Now that we're in the home stretch of an unexpectedly competitive presidential race, it's easy to get caught in the weeds of poll numbers and day-to-day horserace analysis.
Who's ahead today? Was that an exploitable gaffe? Was that advertisement a lie?
These are the questions dominating news rooms, chat rooms and many living rooms across the country, and fair enough.
With less than two months to go in this election season, it's not surprising that the spinners, pundits and political junkies are looking for any clues about how this crazy ride will end. But two recent international polls should make us all take a step back—if just for a moment—to realize how the world has already been changed by this extraordinary contest, regardless of who wins.
In a newly released BBC World Service poll, respondents would prefer Barack Obama over his rival, John McCain, in all 22 countries where it was conducted. In fact, Obama was preferred by a four-to-one margin among the 22,000 individuals surveyed in countries such as Canada, Germany and the United Kingdom. In 17 of the 22 countries, the prevalent view was that if Obama were elected, America's relations with the world would likely get better. In 19 of the 22 countries, the most common view was that if McCain were elected, relations would remain the same.
Transatlantic Trends , an annual survey conducted by the German Marshall Fund and partners, points to similar overseas confidence in Obama over McCain. Forty-seven percent of Europeans in a dozen countries believe that relations between the United States and Europe would improve if Obama were to win, whereas only 11 percent believe this would happen if McCain were elected. Sixty-nine percent view Obama favorably, compared to 26 percent who have a favorable view of McCain.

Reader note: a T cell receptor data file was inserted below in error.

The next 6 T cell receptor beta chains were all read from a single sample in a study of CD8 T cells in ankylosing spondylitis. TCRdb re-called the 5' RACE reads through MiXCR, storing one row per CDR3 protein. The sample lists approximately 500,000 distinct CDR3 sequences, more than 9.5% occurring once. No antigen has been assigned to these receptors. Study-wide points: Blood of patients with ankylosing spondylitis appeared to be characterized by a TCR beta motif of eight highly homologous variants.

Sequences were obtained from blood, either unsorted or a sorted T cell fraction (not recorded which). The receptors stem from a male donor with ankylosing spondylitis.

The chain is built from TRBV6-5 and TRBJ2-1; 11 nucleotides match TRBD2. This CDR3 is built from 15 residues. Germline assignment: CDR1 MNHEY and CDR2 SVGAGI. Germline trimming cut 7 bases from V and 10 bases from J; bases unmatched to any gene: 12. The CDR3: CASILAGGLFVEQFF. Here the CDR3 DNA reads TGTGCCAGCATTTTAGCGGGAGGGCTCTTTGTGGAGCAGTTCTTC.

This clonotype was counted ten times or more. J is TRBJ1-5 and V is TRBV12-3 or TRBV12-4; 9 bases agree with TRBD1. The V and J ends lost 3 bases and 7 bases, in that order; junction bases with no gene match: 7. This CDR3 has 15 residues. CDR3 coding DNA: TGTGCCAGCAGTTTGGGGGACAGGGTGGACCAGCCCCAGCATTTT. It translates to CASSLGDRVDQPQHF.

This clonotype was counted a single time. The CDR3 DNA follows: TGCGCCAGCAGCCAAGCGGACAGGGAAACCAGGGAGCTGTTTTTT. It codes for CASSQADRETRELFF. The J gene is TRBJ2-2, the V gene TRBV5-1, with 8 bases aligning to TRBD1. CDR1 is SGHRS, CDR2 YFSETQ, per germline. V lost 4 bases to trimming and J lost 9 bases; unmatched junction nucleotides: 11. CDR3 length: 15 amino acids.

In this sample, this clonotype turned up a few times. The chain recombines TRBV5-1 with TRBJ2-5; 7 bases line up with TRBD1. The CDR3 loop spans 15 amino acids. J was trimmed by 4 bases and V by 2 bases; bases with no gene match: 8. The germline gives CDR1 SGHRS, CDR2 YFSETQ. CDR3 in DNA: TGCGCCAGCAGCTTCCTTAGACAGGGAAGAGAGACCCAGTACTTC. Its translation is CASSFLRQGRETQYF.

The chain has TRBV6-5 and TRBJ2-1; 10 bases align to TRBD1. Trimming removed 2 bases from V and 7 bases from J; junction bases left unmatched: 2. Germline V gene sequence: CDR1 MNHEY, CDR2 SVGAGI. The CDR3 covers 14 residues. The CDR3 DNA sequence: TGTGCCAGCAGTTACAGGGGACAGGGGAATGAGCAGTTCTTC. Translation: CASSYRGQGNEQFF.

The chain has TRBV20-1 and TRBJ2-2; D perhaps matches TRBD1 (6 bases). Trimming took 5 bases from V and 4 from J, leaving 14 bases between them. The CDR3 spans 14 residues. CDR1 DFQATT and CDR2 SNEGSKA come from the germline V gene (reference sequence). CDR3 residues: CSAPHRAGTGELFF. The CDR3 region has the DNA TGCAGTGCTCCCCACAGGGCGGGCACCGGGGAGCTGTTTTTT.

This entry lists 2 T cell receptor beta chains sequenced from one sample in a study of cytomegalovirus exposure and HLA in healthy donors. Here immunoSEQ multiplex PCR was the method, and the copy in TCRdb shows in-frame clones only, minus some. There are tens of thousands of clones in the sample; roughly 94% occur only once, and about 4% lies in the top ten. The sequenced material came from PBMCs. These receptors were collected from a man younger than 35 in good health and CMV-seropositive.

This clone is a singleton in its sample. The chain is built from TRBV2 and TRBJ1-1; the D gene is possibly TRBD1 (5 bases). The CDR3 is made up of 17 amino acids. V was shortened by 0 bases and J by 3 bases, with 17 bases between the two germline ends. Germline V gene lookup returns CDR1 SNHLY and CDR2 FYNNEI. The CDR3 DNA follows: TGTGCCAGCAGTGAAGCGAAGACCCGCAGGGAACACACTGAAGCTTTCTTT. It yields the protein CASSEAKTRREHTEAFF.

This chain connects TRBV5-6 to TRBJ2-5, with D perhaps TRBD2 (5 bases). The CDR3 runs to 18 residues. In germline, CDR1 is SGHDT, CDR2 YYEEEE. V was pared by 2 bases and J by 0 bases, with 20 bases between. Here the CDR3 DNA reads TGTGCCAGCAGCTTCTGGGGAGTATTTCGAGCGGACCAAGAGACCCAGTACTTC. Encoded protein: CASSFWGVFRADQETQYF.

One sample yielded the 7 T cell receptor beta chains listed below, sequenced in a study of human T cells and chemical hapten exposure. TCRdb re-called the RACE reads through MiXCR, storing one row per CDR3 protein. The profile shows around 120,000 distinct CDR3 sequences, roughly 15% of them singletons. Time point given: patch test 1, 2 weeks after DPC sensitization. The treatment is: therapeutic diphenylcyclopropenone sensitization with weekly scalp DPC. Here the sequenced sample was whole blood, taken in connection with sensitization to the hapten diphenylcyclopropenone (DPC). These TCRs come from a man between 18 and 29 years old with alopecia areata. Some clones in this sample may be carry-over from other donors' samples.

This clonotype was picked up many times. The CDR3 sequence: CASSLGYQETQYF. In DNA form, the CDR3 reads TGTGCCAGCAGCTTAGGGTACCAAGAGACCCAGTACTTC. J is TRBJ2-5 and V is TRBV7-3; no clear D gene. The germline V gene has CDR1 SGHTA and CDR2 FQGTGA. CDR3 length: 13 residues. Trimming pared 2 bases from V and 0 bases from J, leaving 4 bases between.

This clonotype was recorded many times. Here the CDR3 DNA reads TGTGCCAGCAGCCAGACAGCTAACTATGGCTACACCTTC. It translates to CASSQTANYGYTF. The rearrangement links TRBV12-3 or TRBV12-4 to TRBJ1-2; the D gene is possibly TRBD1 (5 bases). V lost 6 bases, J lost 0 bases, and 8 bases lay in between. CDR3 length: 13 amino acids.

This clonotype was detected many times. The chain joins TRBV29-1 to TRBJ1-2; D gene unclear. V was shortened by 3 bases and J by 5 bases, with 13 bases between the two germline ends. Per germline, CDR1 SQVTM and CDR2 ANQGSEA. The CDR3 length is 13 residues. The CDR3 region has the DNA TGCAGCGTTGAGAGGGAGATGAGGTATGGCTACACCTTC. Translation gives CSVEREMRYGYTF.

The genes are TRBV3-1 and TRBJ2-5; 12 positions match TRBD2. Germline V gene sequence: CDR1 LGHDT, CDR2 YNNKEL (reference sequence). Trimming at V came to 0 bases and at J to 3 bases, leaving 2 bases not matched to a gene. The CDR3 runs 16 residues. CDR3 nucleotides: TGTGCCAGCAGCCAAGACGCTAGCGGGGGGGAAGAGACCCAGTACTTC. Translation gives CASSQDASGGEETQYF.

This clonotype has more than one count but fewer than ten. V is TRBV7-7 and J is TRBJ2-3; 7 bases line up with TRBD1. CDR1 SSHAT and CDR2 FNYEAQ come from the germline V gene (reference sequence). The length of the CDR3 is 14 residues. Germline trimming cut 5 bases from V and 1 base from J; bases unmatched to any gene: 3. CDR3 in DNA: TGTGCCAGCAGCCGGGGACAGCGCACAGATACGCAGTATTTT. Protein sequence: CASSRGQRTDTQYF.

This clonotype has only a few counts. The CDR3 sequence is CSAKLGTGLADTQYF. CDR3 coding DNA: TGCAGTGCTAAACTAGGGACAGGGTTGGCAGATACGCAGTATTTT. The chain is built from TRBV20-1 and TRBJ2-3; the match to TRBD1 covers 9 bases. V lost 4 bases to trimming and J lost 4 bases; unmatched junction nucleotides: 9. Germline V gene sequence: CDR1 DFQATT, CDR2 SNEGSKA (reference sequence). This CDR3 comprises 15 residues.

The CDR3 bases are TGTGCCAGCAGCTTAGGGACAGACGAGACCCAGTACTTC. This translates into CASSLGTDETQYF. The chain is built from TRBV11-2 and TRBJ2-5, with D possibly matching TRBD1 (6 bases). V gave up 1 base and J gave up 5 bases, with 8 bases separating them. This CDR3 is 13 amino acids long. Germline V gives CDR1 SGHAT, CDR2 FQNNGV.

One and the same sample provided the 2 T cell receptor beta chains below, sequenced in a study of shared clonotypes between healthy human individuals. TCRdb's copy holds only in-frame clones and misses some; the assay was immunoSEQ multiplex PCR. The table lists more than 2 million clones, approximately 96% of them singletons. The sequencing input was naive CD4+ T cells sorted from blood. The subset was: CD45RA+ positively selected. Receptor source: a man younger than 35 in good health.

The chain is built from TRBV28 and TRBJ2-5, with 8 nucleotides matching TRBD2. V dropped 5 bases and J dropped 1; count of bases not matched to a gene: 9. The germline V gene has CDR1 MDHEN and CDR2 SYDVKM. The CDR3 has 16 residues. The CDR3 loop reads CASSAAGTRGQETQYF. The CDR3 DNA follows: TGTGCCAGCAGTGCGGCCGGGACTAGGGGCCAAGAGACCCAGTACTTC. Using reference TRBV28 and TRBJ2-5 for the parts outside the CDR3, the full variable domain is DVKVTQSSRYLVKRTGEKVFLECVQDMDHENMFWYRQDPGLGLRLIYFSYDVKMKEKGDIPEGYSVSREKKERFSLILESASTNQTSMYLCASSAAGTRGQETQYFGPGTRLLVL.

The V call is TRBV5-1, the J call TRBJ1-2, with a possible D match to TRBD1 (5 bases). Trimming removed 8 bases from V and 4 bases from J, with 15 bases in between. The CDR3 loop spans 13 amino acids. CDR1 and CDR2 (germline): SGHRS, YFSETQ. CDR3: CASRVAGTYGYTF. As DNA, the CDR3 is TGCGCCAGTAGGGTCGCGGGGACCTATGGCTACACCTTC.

These two polls suggest an openness to new possibilities abroad that echoes our sense of new possibility at home. Before this presidential race began, it would be fair to say that many Americans (and most African Americans) never thought they'd live to see the day when a black person would come so far in seeking the highest office in the land. Just eight years ago, a CBS News poll indicated that only 38 percent of Americans thought the country was ready for a black president. Now the same poll has that figure closer to 70 percent. Other surveys done this year have the figure even higher.
Given the deep problems Europe has had over the past few decades integrating immigrant groups and the heavy discrimination that exists against black and brown minorities throughout the European Union, Latin America and Asia, the fact that the international community has much more faith in Obama to lead the most powerful nation on earth shows just how far we've come.
Ironically, even countries such as Italy and France, which are often unwelcoming toward their minority populations from Africa and elsewhere, are among those that favor Obama the most.
Of course, the preference for Obama over McCain is perhaps largely due to policy preferences and a near-complete souring on the conservative American brand after eight years of George Bush, who is wildly unpopular overseas. But the idea of a minority president does seem to have particular resonance.
In the BBC poll, when respondents were asked whether the election of Obama, as an African-American man, would "fundamentally change" their perception of the United States, 46 percent said it would, compared to 27 percent who said it wouldn't.
We all know that the mind starts to play tricks once the impossible starts to seem possible. You start to have expectations. Once dreams are suddenly within reach, it's common to forget what the previous reality was like. In these last several weeks of the election season, as the stakes seem to grow unimaginably high, it is worth pausing to remember how far we've already come during this election cycle. The political and cultural landscapes have already been permanently changed for the better, regardless of who the victor is on November 4.
Spencer P. Boyer is a regular contributor to The Root.